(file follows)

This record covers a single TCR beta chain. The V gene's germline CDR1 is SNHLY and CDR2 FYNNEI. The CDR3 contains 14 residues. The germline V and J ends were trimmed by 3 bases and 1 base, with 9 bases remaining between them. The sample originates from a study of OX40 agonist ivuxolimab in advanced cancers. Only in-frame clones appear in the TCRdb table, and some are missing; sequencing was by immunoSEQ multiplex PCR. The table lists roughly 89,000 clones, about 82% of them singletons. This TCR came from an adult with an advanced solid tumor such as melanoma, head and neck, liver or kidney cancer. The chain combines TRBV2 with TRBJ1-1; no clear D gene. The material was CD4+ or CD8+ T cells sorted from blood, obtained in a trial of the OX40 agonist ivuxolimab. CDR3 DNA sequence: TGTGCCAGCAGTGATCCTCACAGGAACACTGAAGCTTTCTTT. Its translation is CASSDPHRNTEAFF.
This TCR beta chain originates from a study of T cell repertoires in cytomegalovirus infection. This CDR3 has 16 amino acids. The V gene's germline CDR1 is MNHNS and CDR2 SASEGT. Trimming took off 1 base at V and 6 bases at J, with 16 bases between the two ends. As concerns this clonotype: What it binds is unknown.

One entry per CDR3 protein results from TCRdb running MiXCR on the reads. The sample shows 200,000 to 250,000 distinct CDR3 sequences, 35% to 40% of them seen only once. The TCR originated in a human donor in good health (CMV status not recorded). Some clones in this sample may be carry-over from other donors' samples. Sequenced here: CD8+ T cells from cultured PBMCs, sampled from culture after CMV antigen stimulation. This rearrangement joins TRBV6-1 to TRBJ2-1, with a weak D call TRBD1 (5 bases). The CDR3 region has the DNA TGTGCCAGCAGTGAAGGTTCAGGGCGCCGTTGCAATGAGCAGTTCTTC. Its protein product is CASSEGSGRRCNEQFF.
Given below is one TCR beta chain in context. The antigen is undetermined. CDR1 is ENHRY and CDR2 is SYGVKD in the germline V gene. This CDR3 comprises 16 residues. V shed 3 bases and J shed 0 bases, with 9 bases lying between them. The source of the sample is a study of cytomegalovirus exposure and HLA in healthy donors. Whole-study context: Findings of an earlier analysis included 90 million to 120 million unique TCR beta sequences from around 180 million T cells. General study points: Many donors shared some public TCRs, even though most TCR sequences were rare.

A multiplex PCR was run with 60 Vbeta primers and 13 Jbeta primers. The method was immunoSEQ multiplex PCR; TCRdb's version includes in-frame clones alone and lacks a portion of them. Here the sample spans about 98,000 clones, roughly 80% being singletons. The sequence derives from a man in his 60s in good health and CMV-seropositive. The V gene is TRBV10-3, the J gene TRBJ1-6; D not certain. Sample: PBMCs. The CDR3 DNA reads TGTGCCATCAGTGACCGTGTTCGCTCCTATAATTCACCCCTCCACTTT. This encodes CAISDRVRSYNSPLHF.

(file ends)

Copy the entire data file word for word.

This record covers a single TCR beta chain. The V gene's germline CDR1 is SNHLY and CDR2 FYNNEI. The CDR3 contains 14 residues. The germline V and J ends were trimmed by 3 bases and 1 base, with 9 bases remaining between them. The sample originates from a study of OX40 agonist ivuxolimab in advanced cancers. Only in-frame clones appear in the TCRdb table, and some are missing; sequencing was by immunoSEQ multiplex PCR. The table lists roughly 89,000 clones, about 82% of them singletons. This TCR came from an adult with an advanced solid tumor such as melanoma, head and neck, liver or kidney cancer. The chain combines TRBV2 with TRBJ1-1; no clear D gene. The material was CD4+ or CD8+ T cells sorted from blood, obtained in a trial of the OX40 agonist ivuxolimab. CDR3 DNA sequence: TGTGCCAGCAGTGATCCTCACAGGAACACTGAAGCTTTCTTT. Its translation is CASSDPHRNTEAFF.
This TCR beta chain originates from a study of T cell repertoires in cytomegalovirus infection. This CDR3 has 16 amino acids. The V gene's germline CDR1 is MNHNS and CDR2 SASEGT. Trimming took off 1 base at V and 6 bases at J, with 16 bases between the two ends. As concerns this clonotype: What it binds is unknown.

One entry per CDR3 protein results from TCRdb running MiXCR on the reads. The sample shows 200,000 to 250,000 distinct CDR3 sequences, 35% to 40% of them seen only once. The TCR originated in a human donor in good health (CMV status not recorded). Some clones in this sample may be carry-over from other donors' samples. Sequenced here: CD8+ T cells from cultured PBMCs, sampled from culture after CMV antigen stimulation. This rearrangement joins TRBV6-1 to TRBJ2-1, with a weak D call TRBD1 (5 bases). The CDR3 region has the DNA TGTGCCAGCAGTGAAGGTTCAGGGCGCCGTTGCAATGAGCAGTTCTTC. Its protein product is CASSEGSGRRCNEQFF.
Given below is one TCR beta chain in context. The antigen is undetermined. CDR1 is ENHRY and CDR2 is SYGVKD in the germline V gene. This CDR3 comprises 16 residues. V shed 3 bases and J shed 0 bases, with 9 bases lying between them. The source of the sample is a study of cytomegalovirus exposure and HLA in healthy donors. Whole-study context: Findings of an earlier analysis included 90 million to 120 million unique TCR beta sequences from around 180 million T cells. General study points: Many donors shared some public TCRs, even though most TCR sequences were rare.

A multiplex PCR was run with 60 Vbeta primers and 13 Jbeta primers. The method was immunoSEQ multiplex PCR; TCRdb's version includes in-frame clones alone and lacks a portion of them. Here the sample spans about 98,000 clones, roughly 80% being singletons. The sequence derives from a man in his 60s in good health and CMV-seropositive. The V gene is TRBV10-3, the J gene TRBJ1-6; D not certain. Sample: PBMCs. The CDR3 DNA reads TGTGCCATCAGTGACCGTGTTCGCTCCTATAATTCACCCCTCCACTTT. This encodes CAISDRVRSYNSPLHF.